What happened on Dr. Ross’s sabbatical?

The second semester of last year, Dr. Valerie Ross, English teacher, became eligible for a sabbatical after working at Castilleja for 15 years. Although the Class of 2025 most severely felt the impact of her absence, with Ross teaching all four of their English I classes, her sabbatical left a gaping hole for all members of the usually lively Castilleja community.

Whether you have been in a class with her or have seen her walking around campus rocking an amazing outfit, almost everyone recognizes Ross as a pillar of the Castilleja community. Now that she has returned in what seem to be extremely high spirits, I think we have all been wondering: What happened on Ross’ sabbatical?

In the years leading up to her sabbatical, Ross had exciting plans to travel to the South Pacific to visit Tahiti, Indonesia, and the Australian islands. “They almost happened,” she exclaimed, laughing despite the pain in her eyes. Unfortunately, Ross tested positive for Covid three days before her planned travel to the South Pacific, resulting in her travel plans being canceled. Although her plans to visit the South Pacific ultimately fell through, Ross did travel to the Caribbean twice, both trips reuniting her with some of her oldest friends. One particularly memorable day was spent exploring the small beaches surrounding the island of St. John by sailboat. Ross explained that her adventure snorkeling with baby sea turtles and diving off the sailboat into “clear, turquoise water, feeling like a mermaid” was one of the highlights of her sabbatical.

In addition to her fun experiences in the Caribbean, Ross dedicated much of her sabbatical time to finishing her novel Time Slip, the first novel in a four-part series she plans on titling “Slipstream.” The plot is centered around an “intrepid, young female heroine,” and is inspired by Ross’s awesome 9th-grade students, as well as the Heroine’s Journey book circles unit that she used to teach in ninth grade. The book is currently being reviewed by an editor, and Ross hopes to find an agent to publish it this summer.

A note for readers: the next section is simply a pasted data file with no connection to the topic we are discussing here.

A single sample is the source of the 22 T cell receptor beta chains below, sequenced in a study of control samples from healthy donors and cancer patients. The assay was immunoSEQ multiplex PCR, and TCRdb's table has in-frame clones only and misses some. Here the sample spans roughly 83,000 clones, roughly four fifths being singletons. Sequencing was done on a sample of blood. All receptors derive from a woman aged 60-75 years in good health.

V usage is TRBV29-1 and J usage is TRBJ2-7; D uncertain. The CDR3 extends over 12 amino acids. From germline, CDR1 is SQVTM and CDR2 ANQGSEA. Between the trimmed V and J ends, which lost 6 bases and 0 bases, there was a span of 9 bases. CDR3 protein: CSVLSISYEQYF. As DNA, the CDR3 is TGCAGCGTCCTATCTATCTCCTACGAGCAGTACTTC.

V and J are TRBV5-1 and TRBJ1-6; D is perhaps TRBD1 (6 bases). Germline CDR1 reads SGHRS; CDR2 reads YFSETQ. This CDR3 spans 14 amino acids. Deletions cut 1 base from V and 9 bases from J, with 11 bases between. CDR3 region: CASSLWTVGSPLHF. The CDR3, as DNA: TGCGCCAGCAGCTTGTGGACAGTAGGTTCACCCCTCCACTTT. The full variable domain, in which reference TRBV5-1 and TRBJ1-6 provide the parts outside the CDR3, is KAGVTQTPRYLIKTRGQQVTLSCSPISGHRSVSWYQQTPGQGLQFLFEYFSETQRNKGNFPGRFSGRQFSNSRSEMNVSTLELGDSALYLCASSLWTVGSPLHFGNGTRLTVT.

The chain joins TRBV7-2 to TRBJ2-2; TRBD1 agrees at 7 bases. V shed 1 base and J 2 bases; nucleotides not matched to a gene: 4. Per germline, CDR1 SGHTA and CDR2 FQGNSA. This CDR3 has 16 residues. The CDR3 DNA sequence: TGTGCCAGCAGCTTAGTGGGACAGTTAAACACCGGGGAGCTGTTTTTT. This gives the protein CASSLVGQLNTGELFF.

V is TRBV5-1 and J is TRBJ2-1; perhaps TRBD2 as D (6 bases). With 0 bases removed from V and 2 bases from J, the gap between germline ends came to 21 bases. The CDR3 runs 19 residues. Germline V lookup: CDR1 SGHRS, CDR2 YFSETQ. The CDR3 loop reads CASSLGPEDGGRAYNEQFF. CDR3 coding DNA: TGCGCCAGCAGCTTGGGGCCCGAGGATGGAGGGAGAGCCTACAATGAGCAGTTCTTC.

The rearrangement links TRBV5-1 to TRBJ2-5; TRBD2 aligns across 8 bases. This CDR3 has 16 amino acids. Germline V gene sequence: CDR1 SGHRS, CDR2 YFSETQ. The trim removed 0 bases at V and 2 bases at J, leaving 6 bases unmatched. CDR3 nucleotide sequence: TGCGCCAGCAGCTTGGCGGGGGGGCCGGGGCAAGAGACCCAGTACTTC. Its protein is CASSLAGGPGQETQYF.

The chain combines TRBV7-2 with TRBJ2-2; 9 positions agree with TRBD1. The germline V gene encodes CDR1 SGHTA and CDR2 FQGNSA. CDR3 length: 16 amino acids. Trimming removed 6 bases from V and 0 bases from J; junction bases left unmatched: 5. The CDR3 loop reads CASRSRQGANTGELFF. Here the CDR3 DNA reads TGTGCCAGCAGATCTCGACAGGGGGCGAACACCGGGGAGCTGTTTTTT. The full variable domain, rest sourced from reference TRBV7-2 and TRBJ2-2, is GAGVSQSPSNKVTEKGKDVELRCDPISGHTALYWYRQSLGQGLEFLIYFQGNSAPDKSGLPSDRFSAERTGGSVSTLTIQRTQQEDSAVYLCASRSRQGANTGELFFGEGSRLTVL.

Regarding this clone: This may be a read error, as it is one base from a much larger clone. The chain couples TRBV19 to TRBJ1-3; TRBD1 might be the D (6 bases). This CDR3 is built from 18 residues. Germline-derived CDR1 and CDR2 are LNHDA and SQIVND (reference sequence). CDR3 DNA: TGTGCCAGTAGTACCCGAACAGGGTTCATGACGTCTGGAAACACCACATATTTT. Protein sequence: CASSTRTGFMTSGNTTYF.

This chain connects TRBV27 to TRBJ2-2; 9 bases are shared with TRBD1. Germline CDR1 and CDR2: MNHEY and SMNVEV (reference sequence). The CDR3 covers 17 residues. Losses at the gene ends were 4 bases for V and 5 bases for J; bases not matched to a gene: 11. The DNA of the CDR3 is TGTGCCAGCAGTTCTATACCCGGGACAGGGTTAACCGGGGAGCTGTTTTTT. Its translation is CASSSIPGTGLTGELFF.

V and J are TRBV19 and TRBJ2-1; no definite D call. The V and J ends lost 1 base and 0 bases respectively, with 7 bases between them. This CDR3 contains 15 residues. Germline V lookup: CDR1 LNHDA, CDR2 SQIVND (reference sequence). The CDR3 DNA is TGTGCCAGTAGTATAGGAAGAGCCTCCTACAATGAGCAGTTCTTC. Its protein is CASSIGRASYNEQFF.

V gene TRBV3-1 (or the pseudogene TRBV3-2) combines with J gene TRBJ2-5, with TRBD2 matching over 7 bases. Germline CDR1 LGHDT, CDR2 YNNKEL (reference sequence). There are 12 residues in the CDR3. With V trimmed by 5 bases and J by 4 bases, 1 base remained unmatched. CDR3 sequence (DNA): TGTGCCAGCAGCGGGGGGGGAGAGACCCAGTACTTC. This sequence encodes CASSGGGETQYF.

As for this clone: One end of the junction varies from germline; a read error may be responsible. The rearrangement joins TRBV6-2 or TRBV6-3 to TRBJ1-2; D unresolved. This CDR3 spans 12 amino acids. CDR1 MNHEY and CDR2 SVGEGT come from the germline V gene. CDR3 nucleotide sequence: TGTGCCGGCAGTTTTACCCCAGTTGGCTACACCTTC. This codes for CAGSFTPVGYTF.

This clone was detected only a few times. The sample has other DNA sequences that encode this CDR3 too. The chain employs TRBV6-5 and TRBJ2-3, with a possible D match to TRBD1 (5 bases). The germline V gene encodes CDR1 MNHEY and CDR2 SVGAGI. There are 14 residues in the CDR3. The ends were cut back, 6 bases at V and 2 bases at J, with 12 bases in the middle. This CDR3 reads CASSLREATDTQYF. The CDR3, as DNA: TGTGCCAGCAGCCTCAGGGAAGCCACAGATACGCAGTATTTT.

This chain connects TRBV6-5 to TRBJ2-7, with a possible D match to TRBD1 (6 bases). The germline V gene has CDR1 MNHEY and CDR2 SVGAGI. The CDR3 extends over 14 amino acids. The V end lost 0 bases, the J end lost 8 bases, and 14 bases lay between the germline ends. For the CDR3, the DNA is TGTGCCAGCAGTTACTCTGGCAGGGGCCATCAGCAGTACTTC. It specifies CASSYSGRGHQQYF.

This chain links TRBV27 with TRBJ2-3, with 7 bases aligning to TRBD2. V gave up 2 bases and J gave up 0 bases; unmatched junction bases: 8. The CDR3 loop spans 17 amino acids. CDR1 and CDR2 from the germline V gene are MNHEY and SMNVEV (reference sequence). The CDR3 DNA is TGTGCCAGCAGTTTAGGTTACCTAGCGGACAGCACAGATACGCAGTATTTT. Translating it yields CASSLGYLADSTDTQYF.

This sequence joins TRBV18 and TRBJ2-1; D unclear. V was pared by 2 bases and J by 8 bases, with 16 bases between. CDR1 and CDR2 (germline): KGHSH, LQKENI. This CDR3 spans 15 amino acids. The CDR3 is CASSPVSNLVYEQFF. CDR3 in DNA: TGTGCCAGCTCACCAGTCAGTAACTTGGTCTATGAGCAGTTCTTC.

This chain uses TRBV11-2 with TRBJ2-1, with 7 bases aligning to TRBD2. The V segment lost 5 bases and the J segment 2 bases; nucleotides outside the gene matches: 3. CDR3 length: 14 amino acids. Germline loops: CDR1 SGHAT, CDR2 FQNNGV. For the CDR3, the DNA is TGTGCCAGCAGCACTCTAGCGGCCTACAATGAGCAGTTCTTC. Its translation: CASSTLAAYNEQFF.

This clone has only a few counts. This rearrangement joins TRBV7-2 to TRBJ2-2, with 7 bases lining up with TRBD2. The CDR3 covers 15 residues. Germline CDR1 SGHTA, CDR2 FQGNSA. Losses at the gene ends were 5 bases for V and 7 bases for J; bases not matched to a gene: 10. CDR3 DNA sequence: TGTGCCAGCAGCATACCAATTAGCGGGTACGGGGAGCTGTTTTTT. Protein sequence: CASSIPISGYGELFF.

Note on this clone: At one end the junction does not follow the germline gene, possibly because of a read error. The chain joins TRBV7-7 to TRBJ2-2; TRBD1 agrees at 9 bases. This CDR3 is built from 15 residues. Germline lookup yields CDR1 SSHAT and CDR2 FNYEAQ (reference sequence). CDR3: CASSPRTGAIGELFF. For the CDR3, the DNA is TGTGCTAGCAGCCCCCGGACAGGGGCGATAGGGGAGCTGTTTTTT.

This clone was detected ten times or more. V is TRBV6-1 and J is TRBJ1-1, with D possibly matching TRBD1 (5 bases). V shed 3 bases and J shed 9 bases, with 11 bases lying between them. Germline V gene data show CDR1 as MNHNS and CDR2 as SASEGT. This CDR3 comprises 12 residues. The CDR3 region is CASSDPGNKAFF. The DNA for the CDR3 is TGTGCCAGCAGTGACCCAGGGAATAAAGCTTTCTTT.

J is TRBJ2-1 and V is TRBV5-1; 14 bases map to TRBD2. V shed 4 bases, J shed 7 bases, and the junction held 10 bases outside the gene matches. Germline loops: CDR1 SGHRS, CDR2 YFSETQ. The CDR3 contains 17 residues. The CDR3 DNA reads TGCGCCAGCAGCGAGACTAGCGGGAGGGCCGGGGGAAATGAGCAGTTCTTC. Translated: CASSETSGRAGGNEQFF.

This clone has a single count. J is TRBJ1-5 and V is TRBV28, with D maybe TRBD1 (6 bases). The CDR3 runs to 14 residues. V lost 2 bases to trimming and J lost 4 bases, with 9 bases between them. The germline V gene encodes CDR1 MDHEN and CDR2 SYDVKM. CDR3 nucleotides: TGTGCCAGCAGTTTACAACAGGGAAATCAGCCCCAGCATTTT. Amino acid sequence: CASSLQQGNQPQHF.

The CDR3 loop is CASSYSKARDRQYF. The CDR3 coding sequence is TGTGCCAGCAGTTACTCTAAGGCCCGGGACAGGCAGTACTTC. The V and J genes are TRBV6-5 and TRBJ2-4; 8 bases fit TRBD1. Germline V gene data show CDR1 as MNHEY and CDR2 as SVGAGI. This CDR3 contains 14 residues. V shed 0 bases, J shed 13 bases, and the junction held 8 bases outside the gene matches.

Ross also worked on many other creative projects throughout her time off. Some of her favorites included painting classes, poetry writing, and guitar playing. Ross gave Perry McElhinney ‘24 credit for teaching her how to quilt and inspiring Ross to make four different quilts during her sabbatical.

Ross expressed her gratitude to Castilleja for giving her the opportunity to dive deep into her creativity, stating that she hadn’t had “that kind of renaissance of [her] creative soul, since [she] was a kid.” She explained that her new appreciation of the importance of creativity, and the books she read on Culturally Responsive Teaching and antiracist pedagogical theory have changed her teaching style upon her return to Castilleja. She is experiencing “a new openness and flexibility, and inspiration.” While prior to her sabbatical, Ross’s teaching style focused on her being “the sage on the stage,” she now sees herself as being “the guide on the side.” She has transitioned all of her English classes to standards-based grading, and Ross has noticed a difference in students’ attitudes toward work in her classes.

Ross’s gratitude for her time spent being creative has given me a new perspective on the opportunities that I have as a student at Castilleja. I am excited to explore the art of quilting, and to enjoy Time Slip as soon as it is released.